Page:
claim cognizable in a federal district court. See Weller
v. Dep't of Soc. Servs., 901 F.2d 387, 391 (4th Cir.
Complaint is filed pursuant to 42 U.S.C. § 1983, which
“‘is not itself a source of substantive rights,
' but merely provides ‘a method for vindicating
federal rights elsewhere conferred.'” Albright
v. Oliver, 510 U.S. 266, 271 (1994) (quoting Baker
v. McCollan, 443 U.S. 137, 144 n.3 (1979)). A civil
action under § 1983 allows “a party who has been
deprived of a federal right under the color of state law to
seek relief.” City of Monterey v. Del Monte Dunes
at Monterey, Ltd., 526 U.S. 687, 707 (1999). To state a
claim under § 1983, a plaintiff must allege two
essential elements: (1) that a right secured by the
Constitution or laws of the United States was violated, and
(2) that the alleged violation was committed by a person
acting under the color of state law. West v. Atkins,
487 U.S. 42, 48 (1988).
extent Plaintiff brings a claim based on the Fourth Amendment
alleging false arrest, he fails to state a claim on which
relief may be granted. The constitutional right to be free
from unreasonable searches and seizures is well settled.
Merchant v. Bauer, 677 F.3d 656, 662 (4th Cir.
2012). To state a claim for false arrest, a plaintiff must
demonstrate that he was arrested without probable cause.
Sowers v. City of Charlotte, 659 F. App'x 738
(4th Cir. 2016). Nevertheless, because Plaintiff was indicted
on the state drug charge about which he complains in this
case, his allegation of false arrest fails. A grand jury
indictment is affirmative evidence of probable cause
sufficient to defeat claims for malicious prosecution and
false arrest under § 1983. See Durham v.
Horner, 690 F.3d 183, 189 (4th Cir. 2012) (an
indictment, fair upon its face, returned by a properly
constituted grand jury conclusively determines the existence
of probable cause); cf. Swick v. Wilde, 529 F.
App'x 353 (4th Cir. 2013) (explaining about the effect of
deliberately supplying misleading information that influenced
a decision); see also Provet v. South Carolina,
Civil Action No. 6:07-1094-GRA-WMC, 2007 WL 1847849, at *5
(D.S.C. June 25, 2007) (§1983 claims of false arrest and
malicious prosecution were precluded because of indictment).
Therefore, Plaintiff fails to allege a plausible claim for
false arrest, and this action should be dismissed.
Plaintiff's alleged constitutional violation with respect
to the taking of his money fails to state a plausible claim.
The Constitution's due process clause is not violated by
the intentional unauthorized taking of a person's
property by a state or city employee if a meaningful
postdeprivation remedy for the loss is available. See
Mora v. City of Gaithersburg, MD, 519 F.3d 216, 230-31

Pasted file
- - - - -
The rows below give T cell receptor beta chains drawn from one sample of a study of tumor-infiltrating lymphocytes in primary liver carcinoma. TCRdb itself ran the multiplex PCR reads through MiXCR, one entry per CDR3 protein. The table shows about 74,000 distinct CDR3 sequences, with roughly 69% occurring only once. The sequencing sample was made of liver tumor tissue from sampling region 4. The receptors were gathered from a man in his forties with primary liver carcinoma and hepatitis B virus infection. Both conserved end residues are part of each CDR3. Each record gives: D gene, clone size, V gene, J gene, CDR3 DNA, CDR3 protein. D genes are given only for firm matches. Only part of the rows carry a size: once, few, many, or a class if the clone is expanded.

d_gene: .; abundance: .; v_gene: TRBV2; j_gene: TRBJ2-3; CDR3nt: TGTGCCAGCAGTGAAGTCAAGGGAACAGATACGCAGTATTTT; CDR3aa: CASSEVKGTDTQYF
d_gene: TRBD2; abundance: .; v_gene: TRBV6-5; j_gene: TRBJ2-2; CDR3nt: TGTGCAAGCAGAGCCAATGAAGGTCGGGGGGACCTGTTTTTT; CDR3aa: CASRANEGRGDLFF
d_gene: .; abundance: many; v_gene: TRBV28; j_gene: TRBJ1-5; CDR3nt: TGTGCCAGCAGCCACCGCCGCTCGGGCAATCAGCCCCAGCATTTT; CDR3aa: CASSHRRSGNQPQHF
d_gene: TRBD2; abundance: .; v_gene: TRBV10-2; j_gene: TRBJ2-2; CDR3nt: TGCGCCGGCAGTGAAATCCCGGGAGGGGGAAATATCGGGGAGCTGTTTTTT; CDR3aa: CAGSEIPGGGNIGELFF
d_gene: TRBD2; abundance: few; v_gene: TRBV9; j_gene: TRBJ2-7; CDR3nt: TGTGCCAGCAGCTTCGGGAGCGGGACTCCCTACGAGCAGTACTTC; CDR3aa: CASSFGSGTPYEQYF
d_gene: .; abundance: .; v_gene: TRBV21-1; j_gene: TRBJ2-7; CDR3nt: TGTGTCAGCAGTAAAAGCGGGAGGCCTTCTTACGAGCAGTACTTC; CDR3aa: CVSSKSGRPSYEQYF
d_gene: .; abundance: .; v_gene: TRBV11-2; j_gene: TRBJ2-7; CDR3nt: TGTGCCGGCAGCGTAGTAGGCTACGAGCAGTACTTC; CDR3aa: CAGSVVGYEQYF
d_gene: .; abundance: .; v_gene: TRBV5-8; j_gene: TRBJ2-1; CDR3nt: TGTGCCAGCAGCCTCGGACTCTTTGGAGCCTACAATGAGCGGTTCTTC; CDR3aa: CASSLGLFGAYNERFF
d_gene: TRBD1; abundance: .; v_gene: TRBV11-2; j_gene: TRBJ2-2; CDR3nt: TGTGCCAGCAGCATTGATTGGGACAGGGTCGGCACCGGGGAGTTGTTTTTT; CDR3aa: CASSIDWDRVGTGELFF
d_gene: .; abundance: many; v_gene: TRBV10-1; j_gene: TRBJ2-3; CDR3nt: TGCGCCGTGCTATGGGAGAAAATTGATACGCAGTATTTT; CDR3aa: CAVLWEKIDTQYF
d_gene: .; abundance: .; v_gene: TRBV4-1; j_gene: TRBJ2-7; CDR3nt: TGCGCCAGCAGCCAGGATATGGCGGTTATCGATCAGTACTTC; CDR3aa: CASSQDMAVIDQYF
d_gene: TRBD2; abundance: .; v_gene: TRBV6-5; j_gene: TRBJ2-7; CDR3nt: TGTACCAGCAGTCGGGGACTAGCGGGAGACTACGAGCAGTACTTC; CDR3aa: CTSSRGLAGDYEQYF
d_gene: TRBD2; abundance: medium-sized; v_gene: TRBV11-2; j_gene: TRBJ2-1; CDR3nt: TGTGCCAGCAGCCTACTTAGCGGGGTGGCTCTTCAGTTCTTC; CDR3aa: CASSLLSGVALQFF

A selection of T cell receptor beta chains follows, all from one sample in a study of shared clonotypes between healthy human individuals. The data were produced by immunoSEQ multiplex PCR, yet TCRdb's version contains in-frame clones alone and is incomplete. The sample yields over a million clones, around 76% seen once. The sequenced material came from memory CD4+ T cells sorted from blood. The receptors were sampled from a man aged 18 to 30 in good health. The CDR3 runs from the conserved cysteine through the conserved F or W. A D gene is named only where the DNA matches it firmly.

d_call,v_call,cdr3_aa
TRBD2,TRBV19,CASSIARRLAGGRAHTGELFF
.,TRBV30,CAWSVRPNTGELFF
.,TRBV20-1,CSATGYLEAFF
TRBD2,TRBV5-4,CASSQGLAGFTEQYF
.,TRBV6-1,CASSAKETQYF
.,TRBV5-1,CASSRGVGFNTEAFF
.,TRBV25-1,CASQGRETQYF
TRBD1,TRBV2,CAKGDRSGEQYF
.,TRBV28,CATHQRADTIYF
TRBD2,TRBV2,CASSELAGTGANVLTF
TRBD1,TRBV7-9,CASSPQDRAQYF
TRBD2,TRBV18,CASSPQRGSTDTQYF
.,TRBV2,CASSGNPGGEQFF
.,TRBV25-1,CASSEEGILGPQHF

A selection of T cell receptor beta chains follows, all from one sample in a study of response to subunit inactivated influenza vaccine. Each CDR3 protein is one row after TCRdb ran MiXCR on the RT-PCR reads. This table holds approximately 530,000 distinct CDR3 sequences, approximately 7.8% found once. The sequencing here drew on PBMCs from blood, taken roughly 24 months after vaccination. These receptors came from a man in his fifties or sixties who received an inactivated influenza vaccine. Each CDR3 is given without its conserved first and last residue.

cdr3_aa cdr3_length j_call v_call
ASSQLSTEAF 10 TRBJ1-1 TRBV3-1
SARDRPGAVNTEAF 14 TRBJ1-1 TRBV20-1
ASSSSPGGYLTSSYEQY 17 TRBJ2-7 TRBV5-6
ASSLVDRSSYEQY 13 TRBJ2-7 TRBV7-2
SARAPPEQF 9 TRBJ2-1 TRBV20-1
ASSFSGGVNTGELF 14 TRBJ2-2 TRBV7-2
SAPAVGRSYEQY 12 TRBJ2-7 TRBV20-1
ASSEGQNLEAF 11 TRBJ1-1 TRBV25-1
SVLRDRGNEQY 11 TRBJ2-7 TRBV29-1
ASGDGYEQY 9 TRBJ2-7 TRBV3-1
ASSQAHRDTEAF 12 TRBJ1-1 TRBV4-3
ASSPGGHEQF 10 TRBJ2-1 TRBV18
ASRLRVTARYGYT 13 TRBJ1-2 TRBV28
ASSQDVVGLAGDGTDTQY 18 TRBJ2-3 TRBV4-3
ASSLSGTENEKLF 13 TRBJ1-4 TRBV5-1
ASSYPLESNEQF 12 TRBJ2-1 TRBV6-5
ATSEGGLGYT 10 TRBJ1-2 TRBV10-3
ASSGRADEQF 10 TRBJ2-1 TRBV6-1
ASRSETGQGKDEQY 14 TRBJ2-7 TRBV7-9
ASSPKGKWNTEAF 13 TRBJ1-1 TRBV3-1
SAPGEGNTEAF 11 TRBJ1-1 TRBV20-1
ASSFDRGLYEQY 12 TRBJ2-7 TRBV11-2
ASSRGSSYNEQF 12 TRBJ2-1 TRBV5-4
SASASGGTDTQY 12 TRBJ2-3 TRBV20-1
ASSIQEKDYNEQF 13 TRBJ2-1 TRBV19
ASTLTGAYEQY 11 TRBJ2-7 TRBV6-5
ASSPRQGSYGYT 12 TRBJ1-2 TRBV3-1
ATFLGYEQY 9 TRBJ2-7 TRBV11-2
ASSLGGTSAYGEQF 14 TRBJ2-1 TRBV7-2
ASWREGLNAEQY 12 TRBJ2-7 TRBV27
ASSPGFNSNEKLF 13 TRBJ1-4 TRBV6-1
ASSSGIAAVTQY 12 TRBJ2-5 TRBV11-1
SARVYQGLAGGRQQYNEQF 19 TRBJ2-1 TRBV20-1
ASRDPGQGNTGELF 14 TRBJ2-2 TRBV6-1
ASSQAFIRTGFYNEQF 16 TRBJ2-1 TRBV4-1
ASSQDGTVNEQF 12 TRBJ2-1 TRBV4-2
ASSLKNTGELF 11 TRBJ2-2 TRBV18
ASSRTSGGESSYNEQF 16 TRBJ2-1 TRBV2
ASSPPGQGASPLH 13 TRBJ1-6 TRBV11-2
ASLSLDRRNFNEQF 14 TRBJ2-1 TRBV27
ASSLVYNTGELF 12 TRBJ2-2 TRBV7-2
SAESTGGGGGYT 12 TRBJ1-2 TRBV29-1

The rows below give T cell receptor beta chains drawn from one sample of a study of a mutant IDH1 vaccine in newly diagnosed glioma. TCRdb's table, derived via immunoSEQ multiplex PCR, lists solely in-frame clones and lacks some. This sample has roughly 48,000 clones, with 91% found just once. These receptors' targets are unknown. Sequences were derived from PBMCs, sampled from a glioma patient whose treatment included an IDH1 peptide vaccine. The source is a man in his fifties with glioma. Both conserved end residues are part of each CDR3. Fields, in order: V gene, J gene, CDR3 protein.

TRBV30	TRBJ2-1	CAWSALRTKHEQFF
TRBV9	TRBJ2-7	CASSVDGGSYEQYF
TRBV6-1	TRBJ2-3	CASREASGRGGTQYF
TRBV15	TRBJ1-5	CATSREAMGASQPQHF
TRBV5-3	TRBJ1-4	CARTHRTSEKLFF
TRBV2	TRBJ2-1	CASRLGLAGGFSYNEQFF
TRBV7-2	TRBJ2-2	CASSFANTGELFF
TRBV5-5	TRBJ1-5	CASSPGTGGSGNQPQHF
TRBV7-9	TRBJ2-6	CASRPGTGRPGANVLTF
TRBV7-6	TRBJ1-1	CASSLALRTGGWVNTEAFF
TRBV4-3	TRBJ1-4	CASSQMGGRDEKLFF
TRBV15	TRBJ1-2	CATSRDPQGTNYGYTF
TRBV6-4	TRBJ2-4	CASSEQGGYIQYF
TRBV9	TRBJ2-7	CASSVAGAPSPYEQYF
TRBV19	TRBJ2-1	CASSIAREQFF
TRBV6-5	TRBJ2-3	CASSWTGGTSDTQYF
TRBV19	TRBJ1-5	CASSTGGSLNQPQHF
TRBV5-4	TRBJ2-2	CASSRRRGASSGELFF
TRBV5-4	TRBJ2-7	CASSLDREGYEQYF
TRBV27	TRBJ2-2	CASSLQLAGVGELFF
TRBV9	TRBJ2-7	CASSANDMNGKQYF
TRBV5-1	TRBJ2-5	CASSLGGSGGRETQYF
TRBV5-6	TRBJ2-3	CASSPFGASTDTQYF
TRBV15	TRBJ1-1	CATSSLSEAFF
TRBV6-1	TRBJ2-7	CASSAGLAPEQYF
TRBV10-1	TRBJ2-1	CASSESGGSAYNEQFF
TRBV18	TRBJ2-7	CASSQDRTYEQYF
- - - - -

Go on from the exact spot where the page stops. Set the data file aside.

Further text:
(4th Cir. 2008) (concerning the intentional taking of guns
and ammunition from the plaintiff and noting that a due
process violation occurs not when the property is taken but
when a state fails to provide due process); Bogart v.
Chapell, 396 F.3d 548, 561-63 (4th Cir. 2005) (finding
that intentional destruction of the plaintiff's animals
did not violate the due process clause because South Carolina
afforded a meaningful postdeprivation remedy for the loss of
animals). Here, Plaintiff must utilize his remedies under
South Carolina law to obtain damages or the return of his
money. See Mora, 519 F.3d at 231 (the state courts
were open to Mora for claims of conversion or trespass to
chattels and there was no reason to think that the state
process was constitutionally inadequate); see also Samuel
v. Ozmint, C/A No. 3:07-178-PMD-JRM, 2008 WL 512736 at
*7 (D.S.C. Feb. 25, 2008) (noting that claims related to
taking of personal property are cognizable under South
Carolina state law); Greene v. Stonebreaker, C/A No.
9:06-3392-PMD-GCK, 2007 WL 2288123 at *6 (D.S.C. Aug. 6,
2007) (noting that a person in South Carolina appears to have
adequate postdeprivation remedies for personal property
loss). Therefore, Plaintiff fails to allege a plausible
constitutional claim for deprivation of personal property,
and this action should be dismissed.
this case is subject to the Younger abstention
doctrine. From a review of the Complaint, the crux of the
matter is that Plaintiff seeks a ruling by this federal Court
on the Fourth Amendment issues in his state court case and
seeks to delay the state prosecution until this Court rules.
Thus, Plaintiff invites this Court to interfere with the
state court criminal proceedings. However, because a federal
court may not award injunctive relief that ...